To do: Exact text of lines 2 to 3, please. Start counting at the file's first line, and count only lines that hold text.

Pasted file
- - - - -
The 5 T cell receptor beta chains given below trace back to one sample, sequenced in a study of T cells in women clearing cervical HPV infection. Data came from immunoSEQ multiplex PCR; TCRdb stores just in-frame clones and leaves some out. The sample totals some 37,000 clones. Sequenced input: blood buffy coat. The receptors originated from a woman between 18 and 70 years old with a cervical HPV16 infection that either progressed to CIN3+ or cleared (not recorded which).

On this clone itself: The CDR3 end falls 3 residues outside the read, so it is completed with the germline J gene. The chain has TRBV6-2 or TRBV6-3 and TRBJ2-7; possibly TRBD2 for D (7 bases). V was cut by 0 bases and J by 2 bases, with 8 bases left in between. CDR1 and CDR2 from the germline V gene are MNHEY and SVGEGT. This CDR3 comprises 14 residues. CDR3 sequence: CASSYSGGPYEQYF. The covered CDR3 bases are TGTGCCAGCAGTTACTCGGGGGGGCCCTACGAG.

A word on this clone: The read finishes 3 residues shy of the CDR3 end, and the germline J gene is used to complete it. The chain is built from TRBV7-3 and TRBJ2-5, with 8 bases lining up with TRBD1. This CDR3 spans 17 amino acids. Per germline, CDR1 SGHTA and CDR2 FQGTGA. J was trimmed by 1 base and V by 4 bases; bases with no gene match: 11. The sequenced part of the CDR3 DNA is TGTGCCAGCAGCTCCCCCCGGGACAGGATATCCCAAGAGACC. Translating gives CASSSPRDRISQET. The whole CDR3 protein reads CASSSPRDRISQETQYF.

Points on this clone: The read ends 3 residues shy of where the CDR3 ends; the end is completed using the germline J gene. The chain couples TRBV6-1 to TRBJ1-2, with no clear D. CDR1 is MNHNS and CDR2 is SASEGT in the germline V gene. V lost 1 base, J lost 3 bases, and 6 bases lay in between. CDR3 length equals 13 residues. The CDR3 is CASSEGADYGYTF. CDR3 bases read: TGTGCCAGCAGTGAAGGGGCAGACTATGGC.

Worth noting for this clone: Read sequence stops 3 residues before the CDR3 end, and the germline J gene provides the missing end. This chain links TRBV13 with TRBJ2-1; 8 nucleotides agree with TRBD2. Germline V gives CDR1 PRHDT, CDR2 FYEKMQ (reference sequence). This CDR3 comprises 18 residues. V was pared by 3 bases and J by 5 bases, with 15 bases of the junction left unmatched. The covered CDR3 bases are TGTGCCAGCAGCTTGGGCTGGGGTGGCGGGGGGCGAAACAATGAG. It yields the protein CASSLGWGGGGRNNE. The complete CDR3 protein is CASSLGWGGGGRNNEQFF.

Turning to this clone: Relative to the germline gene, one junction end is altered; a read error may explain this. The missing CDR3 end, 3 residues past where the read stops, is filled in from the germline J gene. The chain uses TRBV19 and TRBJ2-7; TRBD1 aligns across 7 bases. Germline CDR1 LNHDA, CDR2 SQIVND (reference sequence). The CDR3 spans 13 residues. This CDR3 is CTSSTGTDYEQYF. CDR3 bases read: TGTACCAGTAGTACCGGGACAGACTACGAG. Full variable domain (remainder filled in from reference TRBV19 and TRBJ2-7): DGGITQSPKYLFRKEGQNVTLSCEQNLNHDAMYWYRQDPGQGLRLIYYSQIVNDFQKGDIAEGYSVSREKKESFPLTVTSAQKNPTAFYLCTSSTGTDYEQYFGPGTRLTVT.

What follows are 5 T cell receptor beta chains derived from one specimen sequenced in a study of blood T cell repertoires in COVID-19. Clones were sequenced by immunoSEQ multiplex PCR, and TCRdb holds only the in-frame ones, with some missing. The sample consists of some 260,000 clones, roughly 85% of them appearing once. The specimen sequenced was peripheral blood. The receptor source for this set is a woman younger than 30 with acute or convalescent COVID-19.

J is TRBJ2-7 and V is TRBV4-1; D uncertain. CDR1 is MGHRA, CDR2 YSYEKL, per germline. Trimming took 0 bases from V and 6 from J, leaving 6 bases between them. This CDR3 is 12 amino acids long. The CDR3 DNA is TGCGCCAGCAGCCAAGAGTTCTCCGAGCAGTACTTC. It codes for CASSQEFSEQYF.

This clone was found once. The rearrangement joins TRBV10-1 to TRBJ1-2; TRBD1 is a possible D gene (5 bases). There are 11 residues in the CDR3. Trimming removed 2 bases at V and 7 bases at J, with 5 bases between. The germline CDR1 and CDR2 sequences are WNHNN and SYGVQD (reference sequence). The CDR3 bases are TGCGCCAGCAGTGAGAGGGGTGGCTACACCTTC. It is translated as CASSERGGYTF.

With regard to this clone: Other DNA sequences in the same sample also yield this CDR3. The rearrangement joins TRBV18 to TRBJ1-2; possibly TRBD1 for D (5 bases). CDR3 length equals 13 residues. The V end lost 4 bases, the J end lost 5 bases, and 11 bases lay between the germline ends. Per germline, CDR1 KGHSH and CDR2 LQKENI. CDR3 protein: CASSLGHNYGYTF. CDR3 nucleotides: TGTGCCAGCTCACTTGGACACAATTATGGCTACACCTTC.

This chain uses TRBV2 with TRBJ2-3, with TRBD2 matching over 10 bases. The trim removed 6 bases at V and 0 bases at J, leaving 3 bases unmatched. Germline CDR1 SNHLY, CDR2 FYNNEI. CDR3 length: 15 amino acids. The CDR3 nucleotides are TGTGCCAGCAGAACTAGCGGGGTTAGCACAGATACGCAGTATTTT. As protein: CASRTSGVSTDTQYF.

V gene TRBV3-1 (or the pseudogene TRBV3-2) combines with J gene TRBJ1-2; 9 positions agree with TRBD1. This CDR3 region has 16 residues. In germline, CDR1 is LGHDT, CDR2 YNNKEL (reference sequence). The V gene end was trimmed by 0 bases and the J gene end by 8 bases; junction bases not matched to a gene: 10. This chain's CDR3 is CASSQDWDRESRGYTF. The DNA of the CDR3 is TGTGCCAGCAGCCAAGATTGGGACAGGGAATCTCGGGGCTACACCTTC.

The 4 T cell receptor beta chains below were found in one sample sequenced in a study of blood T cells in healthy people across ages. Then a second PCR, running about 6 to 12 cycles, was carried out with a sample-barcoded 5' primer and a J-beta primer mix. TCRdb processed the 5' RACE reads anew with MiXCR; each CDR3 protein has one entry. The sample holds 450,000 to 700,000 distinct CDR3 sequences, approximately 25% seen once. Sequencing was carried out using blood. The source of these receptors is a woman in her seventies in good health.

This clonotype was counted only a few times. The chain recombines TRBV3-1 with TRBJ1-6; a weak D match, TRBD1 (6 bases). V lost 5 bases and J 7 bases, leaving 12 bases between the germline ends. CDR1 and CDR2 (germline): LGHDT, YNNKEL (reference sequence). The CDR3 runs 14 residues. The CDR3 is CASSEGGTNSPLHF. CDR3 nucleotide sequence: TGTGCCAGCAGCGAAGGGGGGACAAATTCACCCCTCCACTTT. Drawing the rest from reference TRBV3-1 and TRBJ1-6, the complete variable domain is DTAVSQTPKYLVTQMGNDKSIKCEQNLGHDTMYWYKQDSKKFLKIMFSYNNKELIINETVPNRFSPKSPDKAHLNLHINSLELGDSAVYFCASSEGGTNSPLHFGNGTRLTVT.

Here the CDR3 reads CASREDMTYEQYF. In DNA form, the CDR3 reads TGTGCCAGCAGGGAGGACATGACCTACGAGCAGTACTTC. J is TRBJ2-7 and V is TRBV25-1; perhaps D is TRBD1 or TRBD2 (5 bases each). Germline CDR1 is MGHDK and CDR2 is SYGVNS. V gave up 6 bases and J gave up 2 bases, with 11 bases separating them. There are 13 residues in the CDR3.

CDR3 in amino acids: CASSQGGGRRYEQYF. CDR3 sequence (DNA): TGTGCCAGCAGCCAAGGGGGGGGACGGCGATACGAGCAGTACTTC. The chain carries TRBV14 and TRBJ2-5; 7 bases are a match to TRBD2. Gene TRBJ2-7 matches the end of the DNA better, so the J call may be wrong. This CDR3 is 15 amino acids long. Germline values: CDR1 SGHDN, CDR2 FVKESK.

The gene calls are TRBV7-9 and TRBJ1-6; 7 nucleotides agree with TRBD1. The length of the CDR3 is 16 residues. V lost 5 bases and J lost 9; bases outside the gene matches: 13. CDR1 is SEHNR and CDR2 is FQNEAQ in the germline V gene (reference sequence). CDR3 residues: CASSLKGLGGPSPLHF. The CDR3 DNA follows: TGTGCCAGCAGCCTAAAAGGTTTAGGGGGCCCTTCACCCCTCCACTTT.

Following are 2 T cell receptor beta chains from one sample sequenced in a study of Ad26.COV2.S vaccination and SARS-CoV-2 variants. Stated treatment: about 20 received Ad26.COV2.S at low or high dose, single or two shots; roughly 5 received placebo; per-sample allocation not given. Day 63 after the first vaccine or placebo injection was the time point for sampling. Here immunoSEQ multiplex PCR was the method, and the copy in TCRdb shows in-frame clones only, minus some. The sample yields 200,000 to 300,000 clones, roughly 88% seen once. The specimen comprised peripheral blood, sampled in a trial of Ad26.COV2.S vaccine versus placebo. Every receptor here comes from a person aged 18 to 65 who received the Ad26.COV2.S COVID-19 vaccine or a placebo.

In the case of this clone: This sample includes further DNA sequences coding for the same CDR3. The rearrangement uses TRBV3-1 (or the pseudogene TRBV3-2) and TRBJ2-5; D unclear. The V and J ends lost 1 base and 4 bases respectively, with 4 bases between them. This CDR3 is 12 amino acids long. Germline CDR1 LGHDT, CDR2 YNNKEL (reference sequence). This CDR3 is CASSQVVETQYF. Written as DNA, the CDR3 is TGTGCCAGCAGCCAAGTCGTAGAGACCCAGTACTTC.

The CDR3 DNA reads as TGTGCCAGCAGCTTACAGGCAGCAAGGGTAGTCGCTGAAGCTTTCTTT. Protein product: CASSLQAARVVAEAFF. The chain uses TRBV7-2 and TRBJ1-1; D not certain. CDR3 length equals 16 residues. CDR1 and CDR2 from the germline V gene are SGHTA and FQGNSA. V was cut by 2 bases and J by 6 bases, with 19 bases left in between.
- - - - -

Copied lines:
On this clone itself: The CDR3 end falls 3 residues outside the read, so it is completed with the germline J gene. The chain has TRBV6-2 or TRBV6-3 and TRBJ2-7; possibly TRBD2 for D (7 bases). V was cut by 0 bases and J by 2 bases, with 8 bases left in between. CDR1 and CDR2 from the germline V gene are MNHEY and SVGEGT. This CDR3 comprises 14 residues. CDR3 sequence: CASSYSGGPYEQYF. The covered CDR3 bases are TGTGCCAGCAGTTACTCGGGGGGGCCCTACGAG.

A word on this clone: The read finishes 3 residues shy of the CDR3 end, and the germline J gene is used to complete it. The chain is built from TRBV7-3 and TRBJ2-5, with 8 bases lining up with TRBD1. This CDR3 spans 17 amino acids. Per germline, CDR1 SGHTA and CDR2 FQGTGA. J was trimmed by 1 base and V by 4 bases; bases with no gene match: 11. The sequenced part of the CDR3 DNA is TGTGCCAGCAGCTCCCCCCGGGACAGGATATCCCAAGAGACC. Translating gives CASSSPRDRISQET. The whole CDR3 protein reads CASSSPRDRISQETQYF.